Similar to a Consumer Price Index (CPI) but for drug resistance, the tool accumulates information of resistance trends andantibiotic use into one single measure of antibiotic resistance over time. The DRI is designed for application at any level, from local hospitals to national healthcare system surveillance. It can be used by hospitals to track their own resistance levels and to measure their own success of interventions, such as antibiotic stewardship and infection control programs.

The researchers explain how the index can be applied to evaluate trends in resistance linked to two disease-causing microorganisms, namely Escherichia coli and Acinetobacter baumannii. It is also able to highlight how physicians adapt to resistance trends. In this analysis for example, the index displayed how physicians were able to use other drugs for treating resistant strains of E. coli infections, and how very few options remained for treating Acinetobacter, a super bug, which is more and more resistant to all available antibiotics. Laxminarayan declared: ……

Read the article

 

November 17, 2011 Posted by | Consumer Health, Medical and Health Research News, Public Health | , , , , , | 1 Comment

Economics and evolution help scientists identify new strategy to control antibiotic resistance

A schematic representation of how antibiotic r...

Image via Wikipedia

Economics and evolution help scientists identify new strategy to control antibiotic resistance

From the March 18 2011 Science Daily news article

ScienceDaily (Mar. 20, 2011) — A team of scientists from the University of Oxford, U.K. have taken lessons from Adam Smith and Charles Darwin to devise a new strategy that could one day slow, possibly even prevent, the spread of drug-resistant bacteria. In a new research report published in the March 2011 issue of Genetics, [Abstract***]the scientists show that bacterial gene mutations that lead to drug resistance come at a biological cost not borne by nonresistant strains. They speculate that by altering the bacterial environment in such a way to make these costs too great to bear, drug-resistant strains would eventually be unable to compete with their nonresistant neighbors and die off.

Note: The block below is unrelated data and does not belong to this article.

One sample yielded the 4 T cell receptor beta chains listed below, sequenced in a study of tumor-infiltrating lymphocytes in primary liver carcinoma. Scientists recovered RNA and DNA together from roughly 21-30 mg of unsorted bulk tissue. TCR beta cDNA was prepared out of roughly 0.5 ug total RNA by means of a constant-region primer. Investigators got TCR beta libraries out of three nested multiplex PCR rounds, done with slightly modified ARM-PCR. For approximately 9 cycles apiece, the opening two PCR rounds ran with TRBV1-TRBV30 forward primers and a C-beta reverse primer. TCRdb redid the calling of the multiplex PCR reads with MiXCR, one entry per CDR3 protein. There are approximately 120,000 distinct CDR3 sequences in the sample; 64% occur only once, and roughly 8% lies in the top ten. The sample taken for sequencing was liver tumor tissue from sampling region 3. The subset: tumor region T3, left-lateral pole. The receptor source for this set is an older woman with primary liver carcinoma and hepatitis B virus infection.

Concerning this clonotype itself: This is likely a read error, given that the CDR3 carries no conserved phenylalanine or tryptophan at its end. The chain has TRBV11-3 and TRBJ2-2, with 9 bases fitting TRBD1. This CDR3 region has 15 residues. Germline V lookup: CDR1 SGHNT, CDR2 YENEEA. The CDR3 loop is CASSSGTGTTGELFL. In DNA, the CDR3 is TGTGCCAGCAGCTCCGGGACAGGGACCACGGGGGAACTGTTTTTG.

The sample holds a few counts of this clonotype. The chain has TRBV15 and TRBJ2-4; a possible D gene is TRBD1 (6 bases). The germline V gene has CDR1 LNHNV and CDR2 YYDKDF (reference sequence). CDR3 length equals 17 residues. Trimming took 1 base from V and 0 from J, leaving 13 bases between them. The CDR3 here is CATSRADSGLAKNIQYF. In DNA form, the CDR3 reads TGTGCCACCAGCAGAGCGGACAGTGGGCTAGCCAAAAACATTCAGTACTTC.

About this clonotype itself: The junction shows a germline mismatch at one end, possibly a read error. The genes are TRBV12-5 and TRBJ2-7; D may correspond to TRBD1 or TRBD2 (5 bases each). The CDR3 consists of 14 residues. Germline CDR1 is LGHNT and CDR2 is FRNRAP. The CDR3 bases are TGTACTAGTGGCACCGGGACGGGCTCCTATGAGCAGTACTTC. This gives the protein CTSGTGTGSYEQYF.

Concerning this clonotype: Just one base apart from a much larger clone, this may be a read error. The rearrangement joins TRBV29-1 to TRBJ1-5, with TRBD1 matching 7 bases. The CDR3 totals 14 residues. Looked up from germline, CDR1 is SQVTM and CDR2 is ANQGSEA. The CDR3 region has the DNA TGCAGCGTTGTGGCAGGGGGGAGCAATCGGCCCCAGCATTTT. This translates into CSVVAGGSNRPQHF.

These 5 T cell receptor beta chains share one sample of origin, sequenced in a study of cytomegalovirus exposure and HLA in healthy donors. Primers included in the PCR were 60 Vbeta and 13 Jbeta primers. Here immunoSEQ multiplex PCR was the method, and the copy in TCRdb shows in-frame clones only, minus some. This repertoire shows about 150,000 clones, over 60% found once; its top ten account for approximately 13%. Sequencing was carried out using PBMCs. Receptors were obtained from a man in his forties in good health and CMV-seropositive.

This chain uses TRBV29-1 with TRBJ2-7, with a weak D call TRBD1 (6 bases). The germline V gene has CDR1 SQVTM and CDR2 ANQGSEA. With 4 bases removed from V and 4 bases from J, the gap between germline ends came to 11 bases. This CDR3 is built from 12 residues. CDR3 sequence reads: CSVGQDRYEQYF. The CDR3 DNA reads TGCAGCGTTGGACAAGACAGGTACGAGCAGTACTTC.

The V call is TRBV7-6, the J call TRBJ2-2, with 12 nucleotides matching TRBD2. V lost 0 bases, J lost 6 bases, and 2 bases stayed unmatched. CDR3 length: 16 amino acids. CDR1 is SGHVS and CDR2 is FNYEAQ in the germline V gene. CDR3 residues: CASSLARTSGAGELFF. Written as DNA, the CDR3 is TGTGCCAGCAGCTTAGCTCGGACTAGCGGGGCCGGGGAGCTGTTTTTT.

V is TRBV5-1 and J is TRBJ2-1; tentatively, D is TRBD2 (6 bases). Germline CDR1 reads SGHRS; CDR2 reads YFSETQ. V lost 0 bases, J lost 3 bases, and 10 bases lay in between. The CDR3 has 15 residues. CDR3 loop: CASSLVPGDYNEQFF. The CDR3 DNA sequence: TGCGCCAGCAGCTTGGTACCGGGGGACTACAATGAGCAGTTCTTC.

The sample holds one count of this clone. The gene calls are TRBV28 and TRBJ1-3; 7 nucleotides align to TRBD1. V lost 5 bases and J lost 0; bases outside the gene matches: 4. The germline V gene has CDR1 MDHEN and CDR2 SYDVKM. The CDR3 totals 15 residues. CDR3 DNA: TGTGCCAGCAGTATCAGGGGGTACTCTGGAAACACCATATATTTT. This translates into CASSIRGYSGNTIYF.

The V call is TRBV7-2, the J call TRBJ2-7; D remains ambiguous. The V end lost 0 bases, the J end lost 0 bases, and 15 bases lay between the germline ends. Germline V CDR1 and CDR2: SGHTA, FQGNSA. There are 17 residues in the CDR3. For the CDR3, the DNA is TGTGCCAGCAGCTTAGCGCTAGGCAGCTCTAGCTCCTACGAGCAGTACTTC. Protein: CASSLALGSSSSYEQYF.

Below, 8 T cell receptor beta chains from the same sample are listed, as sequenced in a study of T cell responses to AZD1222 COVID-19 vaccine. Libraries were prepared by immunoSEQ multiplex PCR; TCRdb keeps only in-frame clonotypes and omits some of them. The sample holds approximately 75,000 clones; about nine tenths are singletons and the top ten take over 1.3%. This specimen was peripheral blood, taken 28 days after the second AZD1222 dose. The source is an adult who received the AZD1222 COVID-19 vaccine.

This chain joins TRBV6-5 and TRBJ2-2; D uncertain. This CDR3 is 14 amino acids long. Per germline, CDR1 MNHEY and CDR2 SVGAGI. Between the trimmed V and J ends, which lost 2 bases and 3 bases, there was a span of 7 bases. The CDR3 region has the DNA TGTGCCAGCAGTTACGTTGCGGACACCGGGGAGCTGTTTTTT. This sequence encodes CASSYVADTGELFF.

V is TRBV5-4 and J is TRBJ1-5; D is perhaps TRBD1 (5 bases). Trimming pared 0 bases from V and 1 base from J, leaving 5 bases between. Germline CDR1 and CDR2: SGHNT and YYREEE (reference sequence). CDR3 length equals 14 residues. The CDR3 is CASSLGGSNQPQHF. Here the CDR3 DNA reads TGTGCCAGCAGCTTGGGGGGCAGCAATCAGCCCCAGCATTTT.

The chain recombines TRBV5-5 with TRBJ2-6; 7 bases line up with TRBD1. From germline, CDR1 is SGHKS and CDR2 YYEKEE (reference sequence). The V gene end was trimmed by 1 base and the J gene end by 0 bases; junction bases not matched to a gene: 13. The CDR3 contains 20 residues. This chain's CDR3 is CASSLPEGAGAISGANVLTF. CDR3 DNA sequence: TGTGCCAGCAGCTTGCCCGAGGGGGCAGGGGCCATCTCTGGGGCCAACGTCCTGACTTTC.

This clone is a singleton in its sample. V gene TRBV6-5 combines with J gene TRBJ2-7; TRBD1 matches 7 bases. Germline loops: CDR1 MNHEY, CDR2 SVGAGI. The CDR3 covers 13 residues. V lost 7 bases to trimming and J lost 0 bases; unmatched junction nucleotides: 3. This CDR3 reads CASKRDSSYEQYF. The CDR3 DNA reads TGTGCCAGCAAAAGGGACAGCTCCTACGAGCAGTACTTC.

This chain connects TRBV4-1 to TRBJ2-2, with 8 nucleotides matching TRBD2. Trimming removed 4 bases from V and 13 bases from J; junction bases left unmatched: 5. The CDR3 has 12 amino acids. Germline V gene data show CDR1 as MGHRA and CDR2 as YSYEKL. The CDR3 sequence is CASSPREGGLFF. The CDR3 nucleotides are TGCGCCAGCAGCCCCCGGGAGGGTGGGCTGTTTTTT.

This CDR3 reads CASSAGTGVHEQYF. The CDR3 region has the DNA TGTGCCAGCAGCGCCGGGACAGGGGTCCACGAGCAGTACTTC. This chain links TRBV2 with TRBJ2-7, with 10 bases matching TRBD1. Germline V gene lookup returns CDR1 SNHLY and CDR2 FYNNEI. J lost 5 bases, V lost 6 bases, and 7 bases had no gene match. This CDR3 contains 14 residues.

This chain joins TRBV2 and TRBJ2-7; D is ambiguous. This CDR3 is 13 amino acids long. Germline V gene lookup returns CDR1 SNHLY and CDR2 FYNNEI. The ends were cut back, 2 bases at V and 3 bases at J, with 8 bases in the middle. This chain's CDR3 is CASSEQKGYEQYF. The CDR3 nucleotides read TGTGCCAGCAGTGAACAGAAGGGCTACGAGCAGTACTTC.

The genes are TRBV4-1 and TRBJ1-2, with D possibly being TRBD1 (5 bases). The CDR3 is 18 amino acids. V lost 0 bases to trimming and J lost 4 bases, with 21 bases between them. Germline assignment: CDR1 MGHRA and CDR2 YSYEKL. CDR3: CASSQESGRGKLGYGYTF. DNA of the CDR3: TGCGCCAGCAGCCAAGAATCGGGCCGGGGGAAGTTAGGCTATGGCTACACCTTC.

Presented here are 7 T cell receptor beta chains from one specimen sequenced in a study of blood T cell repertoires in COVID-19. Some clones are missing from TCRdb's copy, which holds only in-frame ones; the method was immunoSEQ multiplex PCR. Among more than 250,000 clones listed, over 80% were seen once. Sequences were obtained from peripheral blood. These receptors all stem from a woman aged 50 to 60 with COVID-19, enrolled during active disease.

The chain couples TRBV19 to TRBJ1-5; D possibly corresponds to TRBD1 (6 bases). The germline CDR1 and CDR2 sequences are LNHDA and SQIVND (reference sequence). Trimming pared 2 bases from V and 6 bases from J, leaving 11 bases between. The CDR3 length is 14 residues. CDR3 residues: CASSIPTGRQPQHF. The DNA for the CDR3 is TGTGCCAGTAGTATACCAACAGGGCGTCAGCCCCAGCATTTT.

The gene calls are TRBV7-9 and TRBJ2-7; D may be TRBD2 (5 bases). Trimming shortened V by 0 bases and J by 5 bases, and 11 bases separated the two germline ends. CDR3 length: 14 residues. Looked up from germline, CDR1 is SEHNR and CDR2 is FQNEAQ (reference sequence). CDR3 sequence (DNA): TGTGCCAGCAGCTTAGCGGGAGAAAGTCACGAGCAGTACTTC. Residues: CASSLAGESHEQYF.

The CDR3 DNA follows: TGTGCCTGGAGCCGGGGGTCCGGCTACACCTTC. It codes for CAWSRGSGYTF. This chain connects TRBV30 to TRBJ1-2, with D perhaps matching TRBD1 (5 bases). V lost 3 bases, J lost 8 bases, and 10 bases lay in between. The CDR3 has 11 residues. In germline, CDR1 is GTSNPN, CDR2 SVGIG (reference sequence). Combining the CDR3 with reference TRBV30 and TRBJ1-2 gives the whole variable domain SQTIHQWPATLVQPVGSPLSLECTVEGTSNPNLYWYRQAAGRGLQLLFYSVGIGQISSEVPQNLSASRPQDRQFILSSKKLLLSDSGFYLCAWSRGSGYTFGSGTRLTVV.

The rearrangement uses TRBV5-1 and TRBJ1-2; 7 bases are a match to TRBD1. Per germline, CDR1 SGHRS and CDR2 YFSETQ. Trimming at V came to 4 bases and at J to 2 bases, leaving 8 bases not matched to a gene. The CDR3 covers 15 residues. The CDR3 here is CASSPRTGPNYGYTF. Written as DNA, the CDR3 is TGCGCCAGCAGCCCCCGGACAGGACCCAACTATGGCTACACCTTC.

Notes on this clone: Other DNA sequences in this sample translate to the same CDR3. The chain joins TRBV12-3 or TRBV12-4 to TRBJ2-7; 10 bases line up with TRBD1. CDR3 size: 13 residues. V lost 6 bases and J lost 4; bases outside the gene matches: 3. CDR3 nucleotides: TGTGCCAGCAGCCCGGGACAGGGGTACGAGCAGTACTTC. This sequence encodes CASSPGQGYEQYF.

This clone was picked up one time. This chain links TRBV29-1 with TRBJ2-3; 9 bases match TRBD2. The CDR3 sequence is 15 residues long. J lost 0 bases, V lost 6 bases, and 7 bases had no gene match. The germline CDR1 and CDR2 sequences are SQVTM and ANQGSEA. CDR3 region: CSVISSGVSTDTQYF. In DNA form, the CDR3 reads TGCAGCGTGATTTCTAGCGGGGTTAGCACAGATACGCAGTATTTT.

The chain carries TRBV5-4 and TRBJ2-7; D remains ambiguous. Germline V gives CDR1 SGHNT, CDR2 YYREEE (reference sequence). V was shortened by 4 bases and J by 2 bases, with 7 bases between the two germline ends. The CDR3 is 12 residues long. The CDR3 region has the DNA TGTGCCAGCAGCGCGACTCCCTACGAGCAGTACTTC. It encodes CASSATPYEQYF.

“Bacteria have evolved resistance to every major class of antibiotics, and new antibiotics are being developed very slowly; prolonging the effectiveness of existing drugs is therefore crucial for our ability to treat infections,” said Alex Hall, Ph.D., a researcher involved in the work from the Department of Zoology at the University of Oxford. “Our study shows that concepts and tools from evolutionary biology and genetics can give us a boost in this area by identifying novel ways to control the spread of resistance.”

The research team measured the growth rates of resistant and susceptible Pseudomonas aeruginosa bacteria in a wide range of laboratory conditions. They found that the cost of antibiotic resistance has a cost to bacteria, and can be eliminated by adding chemical inhibitors of the enzyme responsible for resistance to the drug. Leveling the playing field increased the ability of resistant bacteria to compete effectively against sensitive strains in the absence of antibiotics. Given that the cost of drug resistance plays an important role in preventing the spread of resistant bacteria, manipulating the cost of resistance may make it possible to prevent resistant bacteria from persisting after the conclusion of antibiotic treatment. For instance, new additives or treatments could render antibiotic resistance more costly for bacteria, making it less likely that the resistant strains will persist at the end of treatment.

“If we’ve learned one thing about microscopic organisms over the past century, it’s that they evolve quickly, and that we can’t stop the process,” said Mark Johnston, Editor-in-Chief of the journal GENETICS. “This research turns this fact against the bacteria. This is an entirely new strategy for extending the useful life of antibiotics, and possibly for improving the potency of old ones.”

March 22, 2011 Posted by | Consumer Health, Medical and Health Research News, Public Health | , , , , , , , , , | Leave a comment